This is an interview with a surfer who’s faced great personal adversity to reach a goal and become a surfing champion. Avuyile ‘Avo’ Ndamase tragically lost his brother Zama in a fatal shark attack at Port St Johns̵...
This is an interview with a surfer who’s faced great personal adversity to reach a goal and become a surfing champion. Avuyile ‘Avo’ Ndamase tragically lost his brother Zama in a fatal shark attack at Port St Johns’ notorious Second Beach in 2011 – the fourth fatal attack in three years.
A tragedy that would keep many out of the water indefinitely, Avo has used to motivate him to surf even harder, and his hard graft paid off with a big win in last weekend’s Future Stars division at the Quiksilver Pro Junior. We had a few words with the champ to hear his thoughts.
Howzit Avo, you put on a great performance to win the Future Stars division at the Quik Pro Junior. Tell us what this win means for you?
I got a second last year, so I’m really stoked to take it this year. Honestly, I would have loved to make semis or finals in the main event, but winning the Future Stars gave me a lot confidence to rip harder and make more heats. I also enjoyed some cool support and a lot of love from the boys and my main man Linx Logie.
From the beach it looked an inspired performance. What motivated you to victory.
My board has this huge ding in the tail and really bogs and stalls every time I do a turn – which gave me two things to worry about; My first worry was the crazy Papi and Nicholas backhand, and number two was myself, just the fact that I had my board to work against. But the memories of when I was a little kid shredding Second Beach on a board that had been snapped twice and had its middle plug missing, that motivated me. I was also saying to myself slowly, “Listen Avo, you’ve been in worse conditions than this and today you are here. If you want this board to go, then make it go!” Then just like that, boom, I got blessed with two sick waves and scored high sixes for each of the waves. Before the damage it was a really great board from Vudu Surf.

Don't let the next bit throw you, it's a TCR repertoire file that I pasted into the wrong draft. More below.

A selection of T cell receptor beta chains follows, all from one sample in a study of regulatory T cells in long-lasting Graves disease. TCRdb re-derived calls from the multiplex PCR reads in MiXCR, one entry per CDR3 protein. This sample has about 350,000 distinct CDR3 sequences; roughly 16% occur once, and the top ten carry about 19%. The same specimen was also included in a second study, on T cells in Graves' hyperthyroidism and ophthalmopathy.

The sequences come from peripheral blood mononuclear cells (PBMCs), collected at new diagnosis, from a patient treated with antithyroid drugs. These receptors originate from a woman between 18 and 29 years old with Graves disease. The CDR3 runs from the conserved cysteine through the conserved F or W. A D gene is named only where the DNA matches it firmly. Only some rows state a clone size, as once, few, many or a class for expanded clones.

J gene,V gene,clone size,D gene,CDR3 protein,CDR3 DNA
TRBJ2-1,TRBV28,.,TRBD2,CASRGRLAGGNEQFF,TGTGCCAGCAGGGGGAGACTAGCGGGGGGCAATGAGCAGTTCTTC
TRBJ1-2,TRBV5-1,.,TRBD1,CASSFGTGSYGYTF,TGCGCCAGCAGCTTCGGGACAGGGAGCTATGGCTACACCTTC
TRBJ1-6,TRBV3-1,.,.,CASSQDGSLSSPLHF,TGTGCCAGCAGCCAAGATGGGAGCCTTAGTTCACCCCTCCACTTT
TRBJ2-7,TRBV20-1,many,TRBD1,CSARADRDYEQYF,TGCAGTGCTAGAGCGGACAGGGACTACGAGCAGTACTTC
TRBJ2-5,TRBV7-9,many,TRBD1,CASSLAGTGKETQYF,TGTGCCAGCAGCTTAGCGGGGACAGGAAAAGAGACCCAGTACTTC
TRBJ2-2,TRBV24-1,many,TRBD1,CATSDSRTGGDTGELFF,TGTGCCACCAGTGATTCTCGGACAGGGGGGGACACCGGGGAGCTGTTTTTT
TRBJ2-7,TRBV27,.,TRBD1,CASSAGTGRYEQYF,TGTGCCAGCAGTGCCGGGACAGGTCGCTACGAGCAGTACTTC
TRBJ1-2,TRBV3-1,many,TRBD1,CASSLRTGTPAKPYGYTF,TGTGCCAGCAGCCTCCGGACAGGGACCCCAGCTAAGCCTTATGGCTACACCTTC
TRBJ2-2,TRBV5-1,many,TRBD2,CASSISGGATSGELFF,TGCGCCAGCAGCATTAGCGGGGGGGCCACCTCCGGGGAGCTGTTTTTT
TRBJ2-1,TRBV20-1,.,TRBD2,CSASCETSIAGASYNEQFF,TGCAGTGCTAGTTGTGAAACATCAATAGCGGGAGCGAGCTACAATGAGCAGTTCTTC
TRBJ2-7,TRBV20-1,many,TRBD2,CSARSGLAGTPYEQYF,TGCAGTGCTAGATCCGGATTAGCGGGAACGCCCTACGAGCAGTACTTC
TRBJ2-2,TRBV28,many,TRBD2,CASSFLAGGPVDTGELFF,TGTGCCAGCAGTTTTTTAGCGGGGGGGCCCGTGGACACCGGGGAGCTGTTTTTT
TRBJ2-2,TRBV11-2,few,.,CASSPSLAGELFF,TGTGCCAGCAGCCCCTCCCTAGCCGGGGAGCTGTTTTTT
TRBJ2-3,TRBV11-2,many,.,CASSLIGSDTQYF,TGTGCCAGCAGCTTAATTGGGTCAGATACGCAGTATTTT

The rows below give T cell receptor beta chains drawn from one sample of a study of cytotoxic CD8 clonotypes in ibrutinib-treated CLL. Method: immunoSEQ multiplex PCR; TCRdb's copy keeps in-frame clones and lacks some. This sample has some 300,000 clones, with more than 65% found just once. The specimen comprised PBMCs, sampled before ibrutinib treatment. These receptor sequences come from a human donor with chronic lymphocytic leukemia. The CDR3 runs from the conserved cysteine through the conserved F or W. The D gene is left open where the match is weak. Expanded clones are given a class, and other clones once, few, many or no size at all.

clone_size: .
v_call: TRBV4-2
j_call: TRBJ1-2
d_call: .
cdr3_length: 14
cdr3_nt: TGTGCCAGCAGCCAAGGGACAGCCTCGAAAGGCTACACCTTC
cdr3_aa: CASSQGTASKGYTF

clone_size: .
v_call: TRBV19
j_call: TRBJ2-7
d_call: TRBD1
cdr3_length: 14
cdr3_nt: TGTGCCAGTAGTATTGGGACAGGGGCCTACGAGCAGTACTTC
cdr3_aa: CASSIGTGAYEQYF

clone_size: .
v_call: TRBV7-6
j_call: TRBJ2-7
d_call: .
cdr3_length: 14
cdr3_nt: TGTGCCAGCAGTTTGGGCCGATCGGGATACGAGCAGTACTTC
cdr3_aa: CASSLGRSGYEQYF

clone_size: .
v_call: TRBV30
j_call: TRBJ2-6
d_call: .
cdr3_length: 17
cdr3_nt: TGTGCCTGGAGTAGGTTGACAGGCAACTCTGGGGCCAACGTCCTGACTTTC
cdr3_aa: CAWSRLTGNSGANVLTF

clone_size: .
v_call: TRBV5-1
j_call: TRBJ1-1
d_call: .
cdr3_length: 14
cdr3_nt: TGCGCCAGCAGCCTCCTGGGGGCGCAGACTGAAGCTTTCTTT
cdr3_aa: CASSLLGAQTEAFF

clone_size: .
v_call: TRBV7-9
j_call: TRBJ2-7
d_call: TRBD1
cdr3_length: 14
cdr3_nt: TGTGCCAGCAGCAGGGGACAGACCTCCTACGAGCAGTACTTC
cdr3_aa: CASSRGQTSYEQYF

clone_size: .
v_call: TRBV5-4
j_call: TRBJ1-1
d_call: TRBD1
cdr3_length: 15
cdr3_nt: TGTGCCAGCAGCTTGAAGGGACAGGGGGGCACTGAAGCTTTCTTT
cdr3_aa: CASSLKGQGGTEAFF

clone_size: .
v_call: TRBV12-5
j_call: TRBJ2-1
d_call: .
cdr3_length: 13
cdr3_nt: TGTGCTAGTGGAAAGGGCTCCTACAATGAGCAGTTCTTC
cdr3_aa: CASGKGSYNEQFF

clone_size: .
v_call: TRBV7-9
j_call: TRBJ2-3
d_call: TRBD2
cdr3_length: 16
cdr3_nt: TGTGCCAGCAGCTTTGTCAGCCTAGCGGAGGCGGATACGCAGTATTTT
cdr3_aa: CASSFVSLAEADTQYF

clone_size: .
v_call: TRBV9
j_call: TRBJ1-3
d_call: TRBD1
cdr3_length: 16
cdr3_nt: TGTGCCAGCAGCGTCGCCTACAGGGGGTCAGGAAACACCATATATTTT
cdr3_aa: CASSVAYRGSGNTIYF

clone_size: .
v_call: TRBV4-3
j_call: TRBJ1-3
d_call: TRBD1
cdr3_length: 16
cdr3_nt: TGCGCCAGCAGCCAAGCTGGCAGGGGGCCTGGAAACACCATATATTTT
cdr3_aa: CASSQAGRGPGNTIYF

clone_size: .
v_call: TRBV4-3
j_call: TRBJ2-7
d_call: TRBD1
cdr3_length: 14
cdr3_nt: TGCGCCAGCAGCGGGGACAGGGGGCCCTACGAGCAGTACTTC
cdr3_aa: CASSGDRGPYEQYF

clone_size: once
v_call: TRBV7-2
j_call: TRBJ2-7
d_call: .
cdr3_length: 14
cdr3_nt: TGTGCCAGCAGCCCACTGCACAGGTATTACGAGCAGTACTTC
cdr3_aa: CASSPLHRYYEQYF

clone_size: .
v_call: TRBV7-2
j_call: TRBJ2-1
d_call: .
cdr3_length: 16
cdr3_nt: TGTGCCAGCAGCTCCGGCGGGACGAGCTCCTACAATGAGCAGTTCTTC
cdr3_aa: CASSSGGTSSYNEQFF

In 2011 you moved from Port St Johns to East London. What’s been happening there?
I was in matric last year, so I’m now working as a surf instructor for Jonginenge Eco Aventure and Environment Appreciation. I also work for Sugar Shack backpackers. I’m loving being an Eastern Beach local. There’s also some cool waves around the coast and the Reef is crazy – Slummies is spoilt with surf.
Avuyile and his brother Zama proudly display their surfboards for photographer Richard Johnson before the fatal attack in 2011.
You tragically lost your brother, Zama, to a shark in your hometown of Port St Johns. How did his death affect your surfing, and how long was it before you were back in the water?
I pretty much moved straight to Slummies after that, and almost right away I was out at backline at Eastern Beach. The tragedy made me want to rip harder and do it for both Zama and myself.
Who encouraged you to start surfing?
When I moved to Second Beach in 2002 I made friends with a guy named Pitso Maza, who is two years older than me. Back then Pitso surfed anything from bodyboard to Malibu, and he got a lot of respect from the lifeguards and the locals. That made me want to be were he was. Once Pitso showed me how it all goes down, it wasn’t too hard, and the ecstacy I felt was too great – that’s when I got my first love, surfing, and it has never stopped.
That’s when surfing started to become popular in Port St Johns?
Yes, a year after I started Mike Gatke opened a surf school in P.S.J when he saw the stoke in us. He pretty much got us organised and influenced a number of kids, which included myself, Pitso and my brother. Mike helped with teaching kids and also put together a brotherhood called Iliza Surfing Academy – which sadly closed down in 2008 after we lost Luyolo Mangele to a shark. Most of the kids never surfed again and only a handful of us kept surfing. That was till Zama’s attack, after that surfing in P.S.J never worked out.
Avuyile smashes a fun New Pier right to